Our instinct when we see displays of gaudiness in mourning might be to curl a lip and resist the urge to look on with prejudice. Perhaps you will admit to such feelings after seeing pictures today of the “Costa coffin” in Swindon, and, last week, the bright-pink hearse used for the funeral of Roger Lloyd Pack, who played Trigger in Only Fools and Horses. Whatever happened, you might ask, to dignity in death?
“Making a mocha-ry of tradition!” reads the headline on the Daily Mail’s story about the themed coffin. It carried the body of Karen Lloyd, 51, a mother of two boys, who had died of cancer. Her family had requested the burgundy livery to honour of her fondness for the high-street chain, above the words, “one shot, extra hot skinny latte”, her favourite drink.
Meanwhile, our own John Walsh wrote of Lloyd Pack’s hearse last week: “I’m not saying it was inappropriate, just a bit pink for a sombre occasion.”
But who are we to judge the decisions of the recently bereaved? I remember a conversation at the kitchen table with my mother and her friend a week or so after the sudden death of my father, in 2001. He had been cremated in Canada, where he died, during a brief service in front of only a handful of people. Back at home, we were planning his memorial service, which for nearly all of those present, including his parents, would hold the same importance as a funeral, and would be held in a church. What music should we play?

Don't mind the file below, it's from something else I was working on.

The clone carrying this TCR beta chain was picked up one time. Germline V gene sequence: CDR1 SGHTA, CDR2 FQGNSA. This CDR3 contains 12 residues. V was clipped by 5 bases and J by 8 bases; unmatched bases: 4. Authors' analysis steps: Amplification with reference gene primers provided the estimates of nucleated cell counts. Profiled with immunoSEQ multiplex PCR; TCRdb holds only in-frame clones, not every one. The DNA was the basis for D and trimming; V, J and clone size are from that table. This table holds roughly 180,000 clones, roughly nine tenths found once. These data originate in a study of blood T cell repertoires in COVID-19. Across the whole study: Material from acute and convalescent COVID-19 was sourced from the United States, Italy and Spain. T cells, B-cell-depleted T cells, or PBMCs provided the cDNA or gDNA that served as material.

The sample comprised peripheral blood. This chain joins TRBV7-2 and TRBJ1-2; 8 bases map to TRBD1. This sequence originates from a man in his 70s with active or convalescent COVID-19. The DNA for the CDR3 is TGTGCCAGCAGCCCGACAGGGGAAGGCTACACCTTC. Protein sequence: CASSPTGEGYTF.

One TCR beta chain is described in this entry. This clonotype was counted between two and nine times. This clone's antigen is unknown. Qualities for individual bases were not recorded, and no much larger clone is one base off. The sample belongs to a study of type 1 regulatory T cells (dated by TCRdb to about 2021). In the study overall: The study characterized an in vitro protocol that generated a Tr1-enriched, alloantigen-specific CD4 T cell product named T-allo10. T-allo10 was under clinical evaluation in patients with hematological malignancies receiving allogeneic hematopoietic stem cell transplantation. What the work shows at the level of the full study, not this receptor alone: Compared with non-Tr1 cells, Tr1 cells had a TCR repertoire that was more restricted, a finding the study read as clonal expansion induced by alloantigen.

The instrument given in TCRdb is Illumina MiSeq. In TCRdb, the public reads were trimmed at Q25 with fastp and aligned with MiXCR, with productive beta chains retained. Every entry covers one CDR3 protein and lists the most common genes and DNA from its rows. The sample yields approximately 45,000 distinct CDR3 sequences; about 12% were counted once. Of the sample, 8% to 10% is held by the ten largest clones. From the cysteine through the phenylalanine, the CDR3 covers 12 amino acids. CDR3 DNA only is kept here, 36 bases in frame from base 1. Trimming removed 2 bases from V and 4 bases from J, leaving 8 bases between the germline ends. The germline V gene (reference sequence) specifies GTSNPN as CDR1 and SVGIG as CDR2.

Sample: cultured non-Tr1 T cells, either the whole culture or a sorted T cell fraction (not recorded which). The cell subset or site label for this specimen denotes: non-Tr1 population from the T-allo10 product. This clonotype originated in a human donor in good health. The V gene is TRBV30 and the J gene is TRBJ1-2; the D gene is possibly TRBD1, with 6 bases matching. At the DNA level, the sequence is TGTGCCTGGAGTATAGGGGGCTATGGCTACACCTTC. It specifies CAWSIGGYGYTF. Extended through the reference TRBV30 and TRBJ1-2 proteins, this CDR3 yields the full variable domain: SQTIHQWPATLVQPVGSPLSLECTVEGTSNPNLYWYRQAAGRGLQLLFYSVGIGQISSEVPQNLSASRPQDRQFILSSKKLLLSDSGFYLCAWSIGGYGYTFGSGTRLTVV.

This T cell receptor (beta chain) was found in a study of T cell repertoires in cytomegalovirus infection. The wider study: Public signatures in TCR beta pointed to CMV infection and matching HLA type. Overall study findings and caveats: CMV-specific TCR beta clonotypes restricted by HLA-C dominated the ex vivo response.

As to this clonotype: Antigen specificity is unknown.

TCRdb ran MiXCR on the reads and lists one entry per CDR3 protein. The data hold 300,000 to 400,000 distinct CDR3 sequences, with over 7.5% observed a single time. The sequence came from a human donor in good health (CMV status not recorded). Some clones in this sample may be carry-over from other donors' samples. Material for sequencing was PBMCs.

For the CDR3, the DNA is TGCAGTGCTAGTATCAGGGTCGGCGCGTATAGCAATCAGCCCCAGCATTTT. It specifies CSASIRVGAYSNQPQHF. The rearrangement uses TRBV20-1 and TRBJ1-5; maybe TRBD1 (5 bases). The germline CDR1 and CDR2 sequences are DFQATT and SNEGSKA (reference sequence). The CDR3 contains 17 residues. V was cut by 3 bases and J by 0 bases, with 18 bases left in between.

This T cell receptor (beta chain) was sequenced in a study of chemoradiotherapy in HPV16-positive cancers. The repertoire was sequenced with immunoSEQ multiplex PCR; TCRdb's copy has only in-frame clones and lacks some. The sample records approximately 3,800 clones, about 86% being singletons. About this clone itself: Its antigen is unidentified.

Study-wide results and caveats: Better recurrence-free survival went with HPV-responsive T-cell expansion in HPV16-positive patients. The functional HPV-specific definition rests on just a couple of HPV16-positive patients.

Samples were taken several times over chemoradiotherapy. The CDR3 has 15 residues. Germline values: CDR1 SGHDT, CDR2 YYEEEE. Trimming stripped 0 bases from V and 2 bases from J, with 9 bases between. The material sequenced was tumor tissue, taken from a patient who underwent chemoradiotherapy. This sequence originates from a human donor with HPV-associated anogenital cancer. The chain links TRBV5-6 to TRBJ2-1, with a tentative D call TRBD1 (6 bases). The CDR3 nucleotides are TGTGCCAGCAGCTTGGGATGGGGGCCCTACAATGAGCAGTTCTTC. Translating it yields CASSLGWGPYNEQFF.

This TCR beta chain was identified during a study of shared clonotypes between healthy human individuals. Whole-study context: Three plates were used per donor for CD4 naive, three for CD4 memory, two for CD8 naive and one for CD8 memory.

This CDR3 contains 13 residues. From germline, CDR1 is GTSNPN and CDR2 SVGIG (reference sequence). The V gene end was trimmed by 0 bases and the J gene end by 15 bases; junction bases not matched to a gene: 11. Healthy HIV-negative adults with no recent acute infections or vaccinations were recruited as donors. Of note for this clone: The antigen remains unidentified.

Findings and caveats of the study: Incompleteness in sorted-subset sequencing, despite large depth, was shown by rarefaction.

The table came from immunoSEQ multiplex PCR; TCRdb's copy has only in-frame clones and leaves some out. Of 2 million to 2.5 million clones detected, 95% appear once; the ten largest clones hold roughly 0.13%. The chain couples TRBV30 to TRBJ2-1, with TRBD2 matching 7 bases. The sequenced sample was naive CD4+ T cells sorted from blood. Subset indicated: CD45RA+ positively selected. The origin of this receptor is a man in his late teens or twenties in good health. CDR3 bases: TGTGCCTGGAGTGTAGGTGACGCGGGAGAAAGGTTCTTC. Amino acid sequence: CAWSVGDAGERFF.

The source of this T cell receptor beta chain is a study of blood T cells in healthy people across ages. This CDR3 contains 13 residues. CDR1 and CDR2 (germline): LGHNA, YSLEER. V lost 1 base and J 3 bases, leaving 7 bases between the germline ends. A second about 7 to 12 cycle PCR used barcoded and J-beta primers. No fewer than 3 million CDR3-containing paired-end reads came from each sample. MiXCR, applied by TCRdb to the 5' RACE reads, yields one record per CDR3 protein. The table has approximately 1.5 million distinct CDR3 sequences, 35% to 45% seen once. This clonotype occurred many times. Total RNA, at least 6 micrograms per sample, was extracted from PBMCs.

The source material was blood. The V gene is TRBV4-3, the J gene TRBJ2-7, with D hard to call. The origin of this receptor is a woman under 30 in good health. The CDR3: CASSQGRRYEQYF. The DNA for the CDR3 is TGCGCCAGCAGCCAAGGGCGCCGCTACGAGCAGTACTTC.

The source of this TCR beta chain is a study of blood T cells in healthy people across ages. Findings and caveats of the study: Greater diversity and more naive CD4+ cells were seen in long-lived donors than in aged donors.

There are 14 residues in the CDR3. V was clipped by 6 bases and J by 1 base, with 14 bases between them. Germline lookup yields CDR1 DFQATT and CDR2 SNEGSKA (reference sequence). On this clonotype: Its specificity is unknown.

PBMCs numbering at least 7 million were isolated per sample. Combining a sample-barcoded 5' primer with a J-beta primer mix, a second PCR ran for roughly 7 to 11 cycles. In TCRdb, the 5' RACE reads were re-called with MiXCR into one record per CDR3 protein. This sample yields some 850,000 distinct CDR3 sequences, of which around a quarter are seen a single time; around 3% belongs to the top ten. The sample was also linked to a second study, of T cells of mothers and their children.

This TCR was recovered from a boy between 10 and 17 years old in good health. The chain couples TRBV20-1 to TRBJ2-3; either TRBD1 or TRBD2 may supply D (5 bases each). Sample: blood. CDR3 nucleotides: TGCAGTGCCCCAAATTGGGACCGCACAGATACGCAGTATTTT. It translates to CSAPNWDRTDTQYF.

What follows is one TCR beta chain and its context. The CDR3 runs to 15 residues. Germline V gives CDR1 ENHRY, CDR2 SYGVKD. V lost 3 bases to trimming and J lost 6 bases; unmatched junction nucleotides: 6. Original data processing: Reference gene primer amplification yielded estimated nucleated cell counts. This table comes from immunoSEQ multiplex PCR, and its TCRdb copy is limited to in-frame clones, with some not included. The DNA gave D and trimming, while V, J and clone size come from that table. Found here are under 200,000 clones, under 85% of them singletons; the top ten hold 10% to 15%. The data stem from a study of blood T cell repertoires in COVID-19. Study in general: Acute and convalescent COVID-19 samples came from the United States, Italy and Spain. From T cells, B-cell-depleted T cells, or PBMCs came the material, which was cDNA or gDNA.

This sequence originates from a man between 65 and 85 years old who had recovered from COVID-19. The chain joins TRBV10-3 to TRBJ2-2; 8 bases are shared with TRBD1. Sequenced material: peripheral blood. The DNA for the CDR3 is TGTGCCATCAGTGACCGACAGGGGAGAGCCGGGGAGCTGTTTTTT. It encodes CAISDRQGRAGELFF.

I was still a teenager and in that age of a father-son relationship when the generation gap is at its widest in the car on a Sunday evening during the top 40 singles chart. He liked classical music and opera and put up with a lot (this was the Nineties). But when one song of unsurpassed silliness and banality played, he developed a perverse fondness for it. It was called “Who Let the Dogs Out” (“Woof, woof, woof woof!”) by the Baha Men, and became a running joke in the family. What better way to honour Dad’s silly side than to play it at the service, I suggested. It would tickle him, and those who knew him best.
I was serious at the time but with deft sensitivity my mother and her friend guided the conversation elsewhere and the dogs would not be unleashed. I am glad in retrospect because for that crowd, on that day, in that church, it wouldn’t have been quite right. But what is “right” in those trickiest of times, when grief can do strange things to your own judgment and reason, must be decided by the bereaved - and respected by everyone else. If there is one place where we should reserve judgement, it’s here.
Separately, there is a case not for “mocha-ing” the traditions that surround death but challenging them. Who makes the rules that govern funerals or memorial services anyway? Karen Lloyd’s family are not alone in seeking to express the character of the deceased in his or her coffin. In 2012, John Graham, of the 1960s rock band The Ramrods, was buried in a giant Fender Stratocaster. Last month, the family of a biker from Ohio buried him astride his Harley-Davidson. In some parts of the world, tradition demands elaborate, themed coffins. And why not? Such expression should not be incompatible with dignity in death.